Taking account of recent developments and future prospects and risks during the remaining months of 2021 and the upcoming years, DED expects Dubai GDP to grow by 3.1% in 2021, given the significant recovery beginning in Q2, particularly in the activities that witnessed an almost complete shutdown in April and May 2020. These forecasts also take account the expected impact of Expo 2020 on economic activities. As shown in Figure (1), it is expected that the accommodation and food services sector will grow by 8.5% in 2021, compared to 2020, and transport, storage and communications by 4.1%, reflecting the gradual recovery expected until the end of 2021 in tourism and transport activities. The wholesale and retail trade is also expected to regain a large part of its activity following the COVID-19-induced slowdown, achieving a growth of 4.7% in 2021, while the construction activity is likely to decline in 2021 by 2% as a result of stabilization in the construction of residential, office, and hotel space, and a relative decline in construction related to infrastructure following their rapid growth recorded in the years before 2020.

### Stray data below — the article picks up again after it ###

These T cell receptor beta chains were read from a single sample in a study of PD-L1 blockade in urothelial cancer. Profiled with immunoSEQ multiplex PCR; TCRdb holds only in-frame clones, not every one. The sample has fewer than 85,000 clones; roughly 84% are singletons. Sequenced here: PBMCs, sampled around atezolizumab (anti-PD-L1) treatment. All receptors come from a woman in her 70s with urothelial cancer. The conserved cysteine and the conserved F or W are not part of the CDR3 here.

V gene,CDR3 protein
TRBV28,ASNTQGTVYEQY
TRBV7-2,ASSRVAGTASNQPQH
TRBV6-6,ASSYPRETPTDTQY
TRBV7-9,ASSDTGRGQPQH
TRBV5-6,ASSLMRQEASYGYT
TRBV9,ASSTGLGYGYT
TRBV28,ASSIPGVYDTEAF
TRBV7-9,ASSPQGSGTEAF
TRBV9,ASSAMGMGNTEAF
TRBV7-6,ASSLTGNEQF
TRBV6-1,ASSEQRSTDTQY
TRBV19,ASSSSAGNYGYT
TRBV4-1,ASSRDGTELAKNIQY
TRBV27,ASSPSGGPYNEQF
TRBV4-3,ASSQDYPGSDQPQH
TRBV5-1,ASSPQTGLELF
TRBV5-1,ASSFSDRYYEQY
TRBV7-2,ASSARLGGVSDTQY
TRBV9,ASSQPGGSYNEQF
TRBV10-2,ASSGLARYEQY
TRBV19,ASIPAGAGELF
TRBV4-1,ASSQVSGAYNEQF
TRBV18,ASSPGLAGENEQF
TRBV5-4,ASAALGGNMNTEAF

Al Qamzi pointed out that growth is expected to accelerate in 2022-2024, driven by the continuous recovery of activities that were most affected by Covid-19, such as tourism and international transport, which will also benefit from Expo 2020 activities in the first months of 2022. The outlook for those years, as indicated in Figure 2, shows that the overall growth rate will rise to 3.4% in 2022 and then to 4.2% in 2023 before returning to 3.9% in 2024 when the sectors most affected by the global crisis return to their pre-COVID-19 levels of activity.
Economy of Dubai grows by 1% in Q1 2021, compared to Q4 2020. Thus, the recovery phase has started, and is expected to accelerate during the next phase.
The economic performance report issued by Dubai Statistics Center indicate that Dubai economy achieved a growth of 1% during Q1 2021, compared to Q4 2020, based on preliminary estimates of the seasonally-adjusted GDP data.
This growth is driven by the outstanding performance in the manufacturing sector, the improvement in tourism, transport and storage activities, in addition to the significant growth in the financial sector performance for the same period.